To make matters worse, there were no other outgoing flights. All were full. The earliest available flight was on Saturday. No thanks. We went around to all the other airlines and checked. They had nothing, unless we were willing to pay Monopoly prices and fly tonight or on Friday. That would have been okay if only we could have paid with Monopoly money…

What were we to do? We could have gotten angry, but that would have been pointless. So I took out my 5D and started taking photos of the airport. I’d always wanted to do it and never got around to it. Isn’t DCA beautiful?


The main floor is shown above. I love the pillars and arches supporting the roof.




The ceiling is made up of repeating cupolas, as you can see above, and each cupola has a skylight in its center. It’s such great design!


I think I could spend a few days walking around the airport and taking photos. There are so many possibilities with the light, as it comes through the wall of glass or the skylights and reflects off the floor… It’s just beautiful, and if you get the right mix of people walking through (not too many, not too few), it really makes the place look great!




I leave you with an outside shot of the control tower, taken from the Reagan National metro station. It felt pretty painful to get right back to it a few hours after we’d just left it, on our way to FL…

White tower


It’s about expectations

Many of us have heard this before, but it bears repeating. Customer or user satisfaction depends, in large part, upon the expectations you set, as a service or product provider. Promise something you can’t or don’t deliver, and satisfaction goes right down the drain, no matter what you did right.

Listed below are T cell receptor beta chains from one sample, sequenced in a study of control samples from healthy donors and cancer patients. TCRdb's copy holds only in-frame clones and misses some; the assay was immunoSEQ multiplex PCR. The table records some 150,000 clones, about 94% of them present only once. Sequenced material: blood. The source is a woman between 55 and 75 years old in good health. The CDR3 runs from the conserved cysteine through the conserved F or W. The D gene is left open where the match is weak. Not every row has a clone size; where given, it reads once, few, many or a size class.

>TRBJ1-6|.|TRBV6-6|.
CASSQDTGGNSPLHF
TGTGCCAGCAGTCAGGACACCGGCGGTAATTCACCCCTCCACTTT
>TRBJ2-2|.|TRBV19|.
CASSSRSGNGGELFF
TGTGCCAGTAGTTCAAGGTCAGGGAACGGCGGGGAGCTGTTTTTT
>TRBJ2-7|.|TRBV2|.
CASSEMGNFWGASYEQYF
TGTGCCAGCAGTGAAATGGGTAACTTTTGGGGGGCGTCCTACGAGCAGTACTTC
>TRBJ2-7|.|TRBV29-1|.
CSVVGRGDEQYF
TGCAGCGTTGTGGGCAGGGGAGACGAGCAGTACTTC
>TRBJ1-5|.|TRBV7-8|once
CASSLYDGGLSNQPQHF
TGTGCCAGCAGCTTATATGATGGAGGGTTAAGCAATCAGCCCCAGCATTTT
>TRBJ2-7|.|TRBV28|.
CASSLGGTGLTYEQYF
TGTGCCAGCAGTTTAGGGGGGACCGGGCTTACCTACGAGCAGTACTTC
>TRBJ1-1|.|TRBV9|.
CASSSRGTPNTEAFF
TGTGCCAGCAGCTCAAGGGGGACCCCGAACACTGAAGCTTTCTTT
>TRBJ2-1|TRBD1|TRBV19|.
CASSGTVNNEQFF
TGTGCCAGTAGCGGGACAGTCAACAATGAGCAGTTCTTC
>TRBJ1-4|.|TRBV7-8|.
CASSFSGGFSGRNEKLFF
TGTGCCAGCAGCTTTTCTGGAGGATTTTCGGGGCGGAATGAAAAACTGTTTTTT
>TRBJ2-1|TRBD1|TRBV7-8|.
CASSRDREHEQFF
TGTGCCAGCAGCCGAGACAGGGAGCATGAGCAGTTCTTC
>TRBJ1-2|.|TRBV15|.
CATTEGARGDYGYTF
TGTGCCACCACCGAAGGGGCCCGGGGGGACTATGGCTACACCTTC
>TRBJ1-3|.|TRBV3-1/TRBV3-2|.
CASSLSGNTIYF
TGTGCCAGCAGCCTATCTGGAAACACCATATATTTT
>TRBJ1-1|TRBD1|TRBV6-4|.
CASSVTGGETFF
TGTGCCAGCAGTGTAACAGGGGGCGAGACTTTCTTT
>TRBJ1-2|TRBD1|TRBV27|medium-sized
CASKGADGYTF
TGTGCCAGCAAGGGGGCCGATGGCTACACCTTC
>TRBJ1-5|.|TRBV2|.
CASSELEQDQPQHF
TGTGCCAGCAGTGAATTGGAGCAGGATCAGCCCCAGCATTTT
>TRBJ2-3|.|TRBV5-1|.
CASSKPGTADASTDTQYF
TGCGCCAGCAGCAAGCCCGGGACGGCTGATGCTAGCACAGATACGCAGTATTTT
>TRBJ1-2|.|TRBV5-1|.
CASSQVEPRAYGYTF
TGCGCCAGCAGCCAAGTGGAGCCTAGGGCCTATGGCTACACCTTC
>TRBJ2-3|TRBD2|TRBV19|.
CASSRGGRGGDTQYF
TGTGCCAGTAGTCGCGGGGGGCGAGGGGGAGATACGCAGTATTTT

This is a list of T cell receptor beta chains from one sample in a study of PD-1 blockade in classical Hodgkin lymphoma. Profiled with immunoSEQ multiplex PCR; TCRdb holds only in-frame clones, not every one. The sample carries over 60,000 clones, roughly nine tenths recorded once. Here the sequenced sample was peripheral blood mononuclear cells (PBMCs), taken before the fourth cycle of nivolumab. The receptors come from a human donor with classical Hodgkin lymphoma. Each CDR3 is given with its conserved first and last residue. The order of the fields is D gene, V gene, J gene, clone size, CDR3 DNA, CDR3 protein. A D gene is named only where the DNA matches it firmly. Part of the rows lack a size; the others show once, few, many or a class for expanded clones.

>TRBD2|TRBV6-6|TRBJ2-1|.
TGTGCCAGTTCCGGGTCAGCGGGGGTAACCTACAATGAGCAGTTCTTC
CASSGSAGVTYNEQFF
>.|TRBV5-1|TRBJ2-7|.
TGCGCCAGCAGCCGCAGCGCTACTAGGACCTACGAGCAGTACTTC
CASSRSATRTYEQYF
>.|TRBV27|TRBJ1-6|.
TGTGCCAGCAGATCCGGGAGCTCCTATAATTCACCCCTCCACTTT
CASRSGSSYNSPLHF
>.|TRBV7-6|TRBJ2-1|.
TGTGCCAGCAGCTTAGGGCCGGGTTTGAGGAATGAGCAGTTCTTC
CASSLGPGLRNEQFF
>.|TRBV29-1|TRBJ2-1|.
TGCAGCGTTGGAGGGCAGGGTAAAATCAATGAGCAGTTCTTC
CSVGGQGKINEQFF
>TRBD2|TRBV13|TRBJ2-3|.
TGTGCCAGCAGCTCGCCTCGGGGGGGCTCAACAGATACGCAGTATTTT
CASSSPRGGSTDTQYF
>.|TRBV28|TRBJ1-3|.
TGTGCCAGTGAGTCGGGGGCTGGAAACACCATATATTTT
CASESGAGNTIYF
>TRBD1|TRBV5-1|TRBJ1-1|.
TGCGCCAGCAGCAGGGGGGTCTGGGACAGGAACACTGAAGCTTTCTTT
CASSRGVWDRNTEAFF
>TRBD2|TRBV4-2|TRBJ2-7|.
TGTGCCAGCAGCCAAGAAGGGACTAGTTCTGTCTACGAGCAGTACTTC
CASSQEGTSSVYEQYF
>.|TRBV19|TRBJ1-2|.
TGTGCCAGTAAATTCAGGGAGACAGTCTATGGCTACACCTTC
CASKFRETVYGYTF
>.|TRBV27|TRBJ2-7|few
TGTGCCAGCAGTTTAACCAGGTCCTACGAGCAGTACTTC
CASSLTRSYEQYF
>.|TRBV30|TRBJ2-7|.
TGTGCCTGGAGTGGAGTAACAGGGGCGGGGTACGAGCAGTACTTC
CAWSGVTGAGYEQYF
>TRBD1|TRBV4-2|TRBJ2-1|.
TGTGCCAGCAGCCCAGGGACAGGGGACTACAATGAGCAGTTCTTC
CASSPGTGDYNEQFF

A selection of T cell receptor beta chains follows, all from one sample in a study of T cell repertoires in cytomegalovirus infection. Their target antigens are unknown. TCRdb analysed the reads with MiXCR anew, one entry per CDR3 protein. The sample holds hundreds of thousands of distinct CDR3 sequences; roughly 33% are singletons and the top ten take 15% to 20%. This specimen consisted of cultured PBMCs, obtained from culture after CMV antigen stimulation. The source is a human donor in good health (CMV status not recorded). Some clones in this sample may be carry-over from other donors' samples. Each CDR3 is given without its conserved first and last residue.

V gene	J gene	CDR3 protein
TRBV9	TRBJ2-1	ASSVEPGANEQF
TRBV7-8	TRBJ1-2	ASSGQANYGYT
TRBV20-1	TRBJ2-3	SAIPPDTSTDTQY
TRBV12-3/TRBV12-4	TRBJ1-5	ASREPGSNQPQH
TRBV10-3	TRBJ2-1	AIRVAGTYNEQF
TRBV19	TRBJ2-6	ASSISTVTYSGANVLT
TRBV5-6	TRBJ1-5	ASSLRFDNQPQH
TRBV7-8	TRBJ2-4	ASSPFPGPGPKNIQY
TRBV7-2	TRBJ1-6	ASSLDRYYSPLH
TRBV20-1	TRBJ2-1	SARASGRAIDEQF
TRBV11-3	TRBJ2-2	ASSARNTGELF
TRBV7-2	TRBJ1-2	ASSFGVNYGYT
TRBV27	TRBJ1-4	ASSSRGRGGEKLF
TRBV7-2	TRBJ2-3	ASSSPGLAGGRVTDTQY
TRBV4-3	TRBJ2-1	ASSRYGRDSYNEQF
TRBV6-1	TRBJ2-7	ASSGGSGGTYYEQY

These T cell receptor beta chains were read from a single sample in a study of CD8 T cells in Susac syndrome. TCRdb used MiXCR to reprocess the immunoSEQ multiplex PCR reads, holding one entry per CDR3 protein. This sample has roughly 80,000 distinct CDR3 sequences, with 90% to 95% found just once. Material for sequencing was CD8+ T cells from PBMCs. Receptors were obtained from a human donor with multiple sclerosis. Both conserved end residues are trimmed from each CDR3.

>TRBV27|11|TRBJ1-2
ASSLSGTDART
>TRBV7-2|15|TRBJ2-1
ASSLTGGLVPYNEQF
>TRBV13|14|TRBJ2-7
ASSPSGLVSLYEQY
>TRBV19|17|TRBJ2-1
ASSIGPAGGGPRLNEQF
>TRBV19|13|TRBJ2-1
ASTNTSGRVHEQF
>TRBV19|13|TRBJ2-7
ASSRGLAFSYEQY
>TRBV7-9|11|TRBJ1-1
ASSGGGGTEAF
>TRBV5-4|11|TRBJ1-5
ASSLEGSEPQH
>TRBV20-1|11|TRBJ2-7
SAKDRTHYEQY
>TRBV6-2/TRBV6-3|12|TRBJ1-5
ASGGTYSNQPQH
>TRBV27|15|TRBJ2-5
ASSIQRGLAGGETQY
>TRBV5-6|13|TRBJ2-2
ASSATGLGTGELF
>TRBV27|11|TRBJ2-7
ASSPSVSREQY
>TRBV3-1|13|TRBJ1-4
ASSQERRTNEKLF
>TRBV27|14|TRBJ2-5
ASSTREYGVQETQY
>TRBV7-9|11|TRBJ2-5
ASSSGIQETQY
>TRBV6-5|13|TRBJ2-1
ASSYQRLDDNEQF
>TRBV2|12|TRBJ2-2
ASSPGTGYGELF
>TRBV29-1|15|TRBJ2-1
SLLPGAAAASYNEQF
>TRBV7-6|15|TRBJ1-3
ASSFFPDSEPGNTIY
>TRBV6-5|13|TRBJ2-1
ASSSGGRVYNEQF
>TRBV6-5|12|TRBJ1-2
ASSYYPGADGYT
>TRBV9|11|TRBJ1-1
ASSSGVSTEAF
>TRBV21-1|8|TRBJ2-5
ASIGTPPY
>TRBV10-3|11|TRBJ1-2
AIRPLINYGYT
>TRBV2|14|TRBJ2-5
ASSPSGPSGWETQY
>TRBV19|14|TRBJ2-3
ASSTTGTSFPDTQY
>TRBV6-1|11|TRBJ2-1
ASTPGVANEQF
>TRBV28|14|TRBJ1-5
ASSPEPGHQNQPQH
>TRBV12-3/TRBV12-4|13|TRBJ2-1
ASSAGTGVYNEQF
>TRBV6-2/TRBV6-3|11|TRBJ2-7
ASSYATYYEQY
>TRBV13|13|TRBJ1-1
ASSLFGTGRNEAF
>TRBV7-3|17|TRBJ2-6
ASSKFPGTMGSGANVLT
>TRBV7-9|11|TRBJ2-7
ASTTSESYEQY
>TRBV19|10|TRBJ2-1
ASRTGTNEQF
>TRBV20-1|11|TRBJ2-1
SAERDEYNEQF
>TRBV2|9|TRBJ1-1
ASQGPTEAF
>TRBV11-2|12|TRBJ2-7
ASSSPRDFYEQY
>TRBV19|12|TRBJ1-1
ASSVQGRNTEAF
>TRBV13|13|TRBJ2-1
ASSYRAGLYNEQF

A great friend of mine put this another way: under-promise, and over-deliver. It’s plain, simple, and it should be the golden rule that companies use when they think about their products and services. I don’t mean you should set your sights on mediocrity, or that you should settle for the lowest common denominator. But you should ALWAYS make sure you promise only what you can absolutely deliver, and if you do anything above and beyond the call of duty, it’s icing on the cake, and it makes the customer ecstatic in a viral sort of way.

Have you heard of Micro Center? Neither did I, till a couple of weeks ago. Their website is certainly underwhelming — at least it is at this point in time, but I have a feeling that’ll change. I got a flyer in the mail from them, inviting me to the store for a free gift. I went in and was blown away. Their store has the coolest and best floor layout I’ve ever seen! It’s clean, well-lit, beautiful, stocked to the gills with cool technology, and everyone is friendly! Did they promise any of that in their flyer? No, they just promised the free gift and mentioned the new store. They delivered on the free gift just fine, and their store atmosphere was the icing on the cake that left me ecstatic.